• Belle A. (Toffee) -- Belle was without a doubt the stand out performer of the show.  Her singing was excellent, her acting right on key, and her general energy and stage presence made her a theatrical force to be reckoned with.  Practically all of the shows strongest moments involved her and I was always excited to see her on stage.  Her bio indicated that she intended to graduate this year and pursue theater and I couldn't be happier for her, she definitely has some real talent and I can't wait for her to share it with the world.
  • Maxwell C. (Jonny Warner) -- Max (can I call you Max?) struggled a bit at the beginning of the show.  However, once he was fully zombie-a-fied and had gotten past his first major rock ballad (Blast From the Past) he really began to shine.  The love duet between him and Toffee (A Voice From the Ocean) was one of the best moments in the show and that was where you could really see his vocal chops flourish.  Although his diction was a little bit iffy on some of the faster songs (and he's got some doozies!) his performance was all together solid and he definitely deserved the role that he got.
  • Elliot B. (Eddie Flagrante) -- I had the pleasure of seeing Elliot perform in Act III's production of RENT: School Edition .  He did an excellent job in both shows, but I felt like his performance in this show was just a bit....small.  I mean, he wasn't bad, but he didn't open his mouth much when he sang, he tended to race through his lines, and his physical movements were not quite big enough.  Too be fair, the role he got was a tricky one (I'm not sure I could've done it justice) and he certainly did have his moments, but over all I just wish he would've let himself go more and played up the sleaze and smarm of the character a little more.
Supporting Cast:
  • Toffee's Posse --
    • Kelly L. and Bailey J. (Candy & Sandy) --I'm putting Kelly and Bailey together here because they are actually the same role.  Although in the original production the role of Sandy isn't supposed to exist, the director did a brilliant thing in splitting the role of Candy  (one of "Toffee's posse") into two twins who finished each other's sentences.  I can just about say that they were my favorite parts of the show because they were so in sync with each other and brought such a strong energy to the stage.  The best song of the show (Easy to Say) was sung by Toffee and her female chorus, including these two brilliant actresses.  All in all, they made most of my favorite moments of the show.  Congratulations ladies!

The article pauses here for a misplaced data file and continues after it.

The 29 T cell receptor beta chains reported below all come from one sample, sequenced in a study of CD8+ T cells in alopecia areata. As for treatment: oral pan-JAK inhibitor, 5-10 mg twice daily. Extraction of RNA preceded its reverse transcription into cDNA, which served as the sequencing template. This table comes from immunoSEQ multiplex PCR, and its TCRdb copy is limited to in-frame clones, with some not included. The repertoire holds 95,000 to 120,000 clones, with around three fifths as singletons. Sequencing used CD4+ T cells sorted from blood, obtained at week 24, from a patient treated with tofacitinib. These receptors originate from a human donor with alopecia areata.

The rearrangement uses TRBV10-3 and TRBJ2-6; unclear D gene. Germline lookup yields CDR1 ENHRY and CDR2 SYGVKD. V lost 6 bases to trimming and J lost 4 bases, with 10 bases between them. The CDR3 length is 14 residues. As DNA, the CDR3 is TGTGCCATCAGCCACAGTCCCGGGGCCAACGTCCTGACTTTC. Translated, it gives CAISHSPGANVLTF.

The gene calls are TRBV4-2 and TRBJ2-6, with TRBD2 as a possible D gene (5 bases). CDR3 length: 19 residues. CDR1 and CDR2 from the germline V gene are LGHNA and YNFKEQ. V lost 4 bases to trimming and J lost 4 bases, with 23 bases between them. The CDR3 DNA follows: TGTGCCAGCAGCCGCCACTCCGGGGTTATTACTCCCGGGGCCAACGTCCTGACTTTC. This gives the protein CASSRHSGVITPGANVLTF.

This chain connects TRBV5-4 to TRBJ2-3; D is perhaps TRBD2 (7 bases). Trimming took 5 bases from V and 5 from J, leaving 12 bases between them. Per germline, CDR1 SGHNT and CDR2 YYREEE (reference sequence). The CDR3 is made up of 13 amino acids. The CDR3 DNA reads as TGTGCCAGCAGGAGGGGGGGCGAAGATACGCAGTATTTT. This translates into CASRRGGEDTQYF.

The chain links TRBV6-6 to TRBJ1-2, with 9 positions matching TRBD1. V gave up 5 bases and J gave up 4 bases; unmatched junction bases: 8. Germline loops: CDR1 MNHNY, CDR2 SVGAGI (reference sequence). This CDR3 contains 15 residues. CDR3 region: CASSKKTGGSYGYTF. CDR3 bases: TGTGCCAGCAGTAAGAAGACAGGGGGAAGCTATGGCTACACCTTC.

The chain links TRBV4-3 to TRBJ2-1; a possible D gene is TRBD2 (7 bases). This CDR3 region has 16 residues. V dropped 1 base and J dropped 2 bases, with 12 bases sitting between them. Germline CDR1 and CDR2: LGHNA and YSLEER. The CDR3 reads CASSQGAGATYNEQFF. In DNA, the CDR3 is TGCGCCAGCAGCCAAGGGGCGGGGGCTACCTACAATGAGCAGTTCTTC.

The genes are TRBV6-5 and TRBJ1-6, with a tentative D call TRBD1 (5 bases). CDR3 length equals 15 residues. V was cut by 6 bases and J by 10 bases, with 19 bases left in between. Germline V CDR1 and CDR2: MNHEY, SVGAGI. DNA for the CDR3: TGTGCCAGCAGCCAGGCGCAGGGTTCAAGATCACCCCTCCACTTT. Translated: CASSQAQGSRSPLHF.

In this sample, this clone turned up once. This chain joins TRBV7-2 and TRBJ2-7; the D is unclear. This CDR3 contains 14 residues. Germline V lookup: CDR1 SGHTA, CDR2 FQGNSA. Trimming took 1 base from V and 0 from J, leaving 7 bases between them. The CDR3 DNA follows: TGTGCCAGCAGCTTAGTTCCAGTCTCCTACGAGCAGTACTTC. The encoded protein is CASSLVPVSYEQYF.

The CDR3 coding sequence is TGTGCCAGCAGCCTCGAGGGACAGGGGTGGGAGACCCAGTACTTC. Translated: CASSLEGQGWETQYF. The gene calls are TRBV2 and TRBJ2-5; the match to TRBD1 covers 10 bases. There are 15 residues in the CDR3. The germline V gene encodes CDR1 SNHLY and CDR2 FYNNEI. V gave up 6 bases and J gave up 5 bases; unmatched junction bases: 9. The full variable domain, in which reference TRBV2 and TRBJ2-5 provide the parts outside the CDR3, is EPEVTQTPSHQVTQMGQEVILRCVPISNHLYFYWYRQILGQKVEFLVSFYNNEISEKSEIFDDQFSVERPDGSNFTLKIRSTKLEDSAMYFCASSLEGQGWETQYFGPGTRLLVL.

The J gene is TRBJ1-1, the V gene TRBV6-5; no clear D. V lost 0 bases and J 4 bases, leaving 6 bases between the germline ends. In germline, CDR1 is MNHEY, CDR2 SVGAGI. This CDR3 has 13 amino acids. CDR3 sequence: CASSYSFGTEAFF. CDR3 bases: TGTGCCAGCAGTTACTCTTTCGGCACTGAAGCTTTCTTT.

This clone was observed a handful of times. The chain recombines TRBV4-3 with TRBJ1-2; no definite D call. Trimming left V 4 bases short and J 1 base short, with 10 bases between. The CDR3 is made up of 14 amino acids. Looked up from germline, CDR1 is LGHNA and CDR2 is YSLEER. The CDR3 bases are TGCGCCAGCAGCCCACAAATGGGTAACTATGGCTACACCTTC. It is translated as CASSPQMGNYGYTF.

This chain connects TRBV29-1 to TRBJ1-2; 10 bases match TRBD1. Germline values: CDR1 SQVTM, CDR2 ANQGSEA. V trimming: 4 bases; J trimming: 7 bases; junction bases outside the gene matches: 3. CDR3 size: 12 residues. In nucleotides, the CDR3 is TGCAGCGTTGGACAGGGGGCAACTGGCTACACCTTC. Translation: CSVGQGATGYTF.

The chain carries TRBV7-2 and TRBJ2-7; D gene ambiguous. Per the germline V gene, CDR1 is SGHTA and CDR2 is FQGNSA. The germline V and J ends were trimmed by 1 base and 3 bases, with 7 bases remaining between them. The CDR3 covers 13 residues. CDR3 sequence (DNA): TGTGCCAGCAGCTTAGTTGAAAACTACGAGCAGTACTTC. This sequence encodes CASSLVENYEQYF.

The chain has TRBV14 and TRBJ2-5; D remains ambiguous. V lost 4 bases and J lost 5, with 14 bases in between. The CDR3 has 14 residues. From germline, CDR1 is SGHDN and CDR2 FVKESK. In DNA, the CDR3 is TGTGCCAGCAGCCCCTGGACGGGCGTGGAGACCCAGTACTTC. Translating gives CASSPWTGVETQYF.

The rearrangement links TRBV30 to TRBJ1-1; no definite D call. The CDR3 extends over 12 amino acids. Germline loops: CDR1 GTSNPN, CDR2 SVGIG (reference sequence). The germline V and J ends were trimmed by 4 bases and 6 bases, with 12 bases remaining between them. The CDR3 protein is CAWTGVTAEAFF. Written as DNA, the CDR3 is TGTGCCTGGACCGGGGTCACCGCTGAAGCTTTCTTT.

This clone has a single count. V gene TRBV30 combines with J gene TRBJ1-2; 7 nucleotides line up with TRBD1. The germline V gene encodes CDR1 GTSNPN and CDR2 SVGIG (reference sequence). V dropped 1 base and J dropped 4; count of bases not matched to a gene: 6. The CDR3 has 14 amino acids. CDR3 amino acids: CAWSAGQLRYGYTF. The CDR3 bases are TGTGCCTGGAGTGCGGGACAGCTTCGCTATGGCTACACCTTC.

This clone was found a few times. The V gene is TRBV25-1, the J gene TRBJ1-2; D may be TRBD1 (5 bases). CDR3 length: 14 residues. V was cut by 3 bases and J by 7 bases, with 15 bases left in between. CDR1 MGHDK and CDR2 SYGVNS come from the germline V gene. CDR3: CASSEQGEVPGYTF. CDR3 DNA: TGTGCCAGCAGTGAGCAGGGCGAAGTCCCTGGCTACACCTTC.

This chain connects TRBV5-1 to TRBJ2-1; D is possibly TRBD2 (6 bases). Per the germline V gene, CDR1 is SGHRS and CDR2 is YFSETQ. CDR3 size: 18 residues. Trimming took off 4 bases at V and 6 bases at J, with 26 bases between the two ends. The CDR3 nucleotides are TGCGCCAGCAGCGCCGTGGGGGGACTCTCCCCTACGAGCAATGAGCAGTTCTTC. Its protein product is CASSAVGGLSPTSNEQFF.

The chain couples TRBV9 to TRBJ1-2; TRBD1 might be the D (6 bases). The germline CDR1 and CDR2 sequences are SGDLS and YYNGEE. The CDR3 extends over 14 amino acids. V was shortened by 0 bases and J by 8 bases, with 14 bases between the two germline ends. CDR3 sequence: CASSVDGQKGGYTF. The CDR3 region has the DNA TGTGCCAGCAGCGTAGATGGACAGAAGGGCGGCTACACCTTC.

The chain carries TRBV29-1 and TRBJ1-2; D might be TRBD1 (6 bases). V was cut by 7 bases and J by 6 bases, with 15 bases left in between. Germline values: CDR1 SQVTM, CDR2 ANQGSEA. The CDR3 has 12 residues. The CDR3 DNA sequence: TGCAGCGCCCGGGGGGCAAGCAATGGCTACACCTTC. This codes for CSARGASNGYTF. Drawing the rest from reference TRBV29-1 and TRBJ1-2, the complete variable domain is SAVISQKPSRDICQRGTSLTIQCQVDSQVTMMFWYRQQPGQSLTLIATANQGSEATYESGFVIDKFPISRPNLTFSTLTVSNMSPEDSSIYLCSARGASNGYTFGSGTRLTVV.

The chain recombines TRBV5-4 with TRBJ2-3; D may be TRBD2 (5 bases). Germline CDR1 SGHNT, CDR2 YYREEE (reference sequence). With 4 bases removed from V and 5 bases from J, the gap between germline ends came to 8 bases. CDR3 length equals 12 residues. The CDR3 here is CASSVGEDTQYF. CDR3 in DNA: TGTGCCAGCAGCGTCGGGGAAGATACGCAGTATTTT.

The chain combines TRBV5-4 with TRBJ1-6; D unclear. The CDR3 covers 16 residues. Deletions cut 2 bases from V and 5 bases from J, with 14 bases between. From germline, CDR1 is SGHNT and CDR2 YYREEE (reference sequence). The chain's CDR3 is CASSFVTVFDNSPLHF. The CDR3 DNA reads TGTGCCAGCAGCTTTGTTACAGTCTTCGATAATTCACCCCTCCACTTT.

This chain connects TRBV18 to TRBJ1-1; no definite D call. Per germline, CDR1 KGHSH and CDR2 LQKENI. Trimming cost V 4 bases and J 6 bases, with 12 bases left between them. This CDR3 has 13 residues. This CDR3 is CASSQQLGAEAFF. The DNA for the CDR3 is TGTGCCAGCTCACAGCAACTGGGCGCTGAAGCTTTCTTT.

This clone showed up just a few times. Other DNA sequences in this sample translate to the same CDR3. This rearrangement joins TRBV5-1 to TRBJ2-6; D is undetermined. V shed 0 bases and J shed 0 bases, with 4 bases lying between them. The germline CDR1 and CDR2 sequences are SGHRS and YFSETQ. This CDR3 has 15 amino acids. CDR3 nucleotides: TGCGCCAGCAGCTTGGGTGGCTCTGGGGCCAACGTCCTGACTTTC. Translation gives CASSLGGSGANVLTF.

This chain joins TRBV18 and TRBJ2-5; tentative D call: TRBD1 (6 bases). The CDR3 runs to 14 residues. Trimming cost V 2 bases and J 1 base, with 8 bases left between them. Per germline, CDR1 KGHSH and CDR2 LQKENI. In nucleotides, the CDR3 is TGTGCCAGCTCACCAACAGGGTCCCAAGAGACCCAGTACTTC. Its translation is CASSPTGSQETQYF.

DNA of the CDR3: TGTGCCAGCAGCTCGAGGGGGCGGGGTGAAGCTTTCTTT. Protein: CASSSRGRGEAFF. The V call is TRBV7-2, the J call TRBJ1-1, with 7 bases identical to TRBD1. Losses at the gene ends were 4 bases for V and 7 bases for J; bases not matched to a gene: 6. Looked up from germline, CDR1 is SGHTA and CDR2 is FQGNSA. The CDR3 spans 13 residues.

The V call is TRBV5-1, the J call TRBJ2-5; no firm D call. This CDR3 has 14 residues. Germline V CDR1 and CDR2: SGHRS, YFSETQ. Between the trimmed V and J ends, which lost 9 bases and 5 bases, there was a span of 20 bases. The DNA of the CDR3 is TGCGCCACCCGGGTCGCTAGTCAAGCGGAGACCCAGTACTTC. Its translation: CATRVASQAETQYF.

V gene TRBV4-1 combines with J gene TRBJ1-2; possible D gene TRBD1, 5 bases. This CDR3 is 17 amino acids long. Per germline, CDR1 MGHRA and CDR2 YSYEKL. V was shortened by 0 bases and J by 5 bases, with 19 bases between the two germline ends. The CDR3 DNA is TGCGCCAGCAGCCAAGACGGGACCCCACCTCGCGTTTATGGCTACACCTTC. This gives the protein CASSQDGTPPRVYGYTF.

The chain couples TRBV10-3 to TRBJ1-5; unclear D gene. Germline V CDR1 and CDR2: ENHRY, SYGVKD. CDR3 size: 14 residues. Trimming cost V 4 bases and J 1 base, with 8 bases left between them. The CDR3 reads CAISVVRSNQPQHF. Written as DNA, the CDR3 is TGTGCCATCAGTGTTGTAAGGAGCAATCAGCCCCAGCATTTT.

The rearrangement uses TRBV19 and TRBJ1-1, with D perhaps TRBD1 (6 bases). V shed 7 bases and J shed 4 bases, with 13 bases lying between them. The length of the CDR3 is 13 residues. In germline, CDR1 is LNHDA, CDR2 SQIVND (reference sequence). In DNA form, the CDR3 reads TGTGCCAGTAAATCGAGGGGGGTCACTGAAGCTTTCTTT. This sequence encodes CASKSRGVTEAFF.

• Hannah M. (Romona) -- Romona is one of the more "scandalous" roles in the show (at least as scandalous as a cheesy musical about highschool zombies in the 50's can be) and she did an excellent job.  She added a gritty aspect to the show that was definitely needed.
    • Elizabeth E. and Hannah M. (Coco & Ginger) -- Unfortunately one of the drawbacks of waiting this long to blog is it becomes harder to match names with faces.  I remember the two actresses who played Coco and Ginger, but I don't remember which name goes to which face. I do remember they both did a great job, and deserved to be congratulated.  I especially want to congratulate whichever one was the Alto of the group.  With this one exception (either Coco or Ginger), Toffee's squad was entirely comprised of soprano's and so this lone alto had her work cut out for her, but her voice was strong and she really played an important role in fleshing out many of their songs together and deserves to be commended.
  • Jonny's Boys --
    • Drew M. (Jake) -- I suppose Jake could be considered the leader of the gang (until Jonny shows up) and with that role comes (or should come) a confidence and swagger that just consumes the stage.  Drew seemed a bit reserved and uncomfortable (not uncommon for male highschool actors) which took away from that affect a bit.  However, there were moments in the show where he displayed the gravitas the role called for and at those times I was able to thoroughly enjoy his performance.
    • Stephen S. (Josh) -- My best description of this young man is SHOW STEALER!  With this I include the positive and negative implications.  When he was on stage, Stephen made sure that all eyes were on him.  Stephen was certainly hilarious and had a great sense of physical comedy that kept the audience in stitches the entire show (the ending prom scene was particularly side-splitting).  However as the show progressed, Stephen's scenery-chewing became a bit of a nuisance (like a joke you've heard too many times) and distracted from the story.  All in all he was still one of the funnest characters to watch, but it might have been good if the director had reigned him in on some of the more serious scenes.
    • Daniel H. (Joey) -- ...ok, I don't know exactly what to do with this guy.  He was.....welll....how shall I put this.  He vaguely reminded me of Roger Dupree [The Producers] at times .  Whether this was a character choice or just Daniel's personality I don't know, but it actually did a lot to define his character.
  • THE REST OF THE ENSEMBLE -- Everyone else did a pretty good job, they fell into a lot of traps of highschool theater (not singing loud enough, hugging the curtain, mumbling lines, etc.) but they did make for some really funny background moments (the "fierce" newspaper man and the boy dancing with a balloon come to mind).  All in all I wouldn't call the Ensemble great, but I suppose they weren't that bad compared to highschool standards.
As always, I had a fabulous night seeing Zombie Prom because of the delightful company I kept, and the fact that IT'S A MUSICAL!   Although it wasn't the best highschool production I've seen this year (sorry, Pebblebrook can't be beat), it was refreshing to see raw young talent simply doing a fun show and having fun with it.  I think I'll try to visit Lassiter Highschool shows more often (if they fix their scheduling issues) and I would suggest that my readers do the same if they get a chance.  Thank you for reading what very well might be my last blog post of the year (I might be persuaded to do a Christmas post...we'll see).  In case this is my last post of the year I want to thank you all for reading and hope you continue to do so.  Until next time...So long.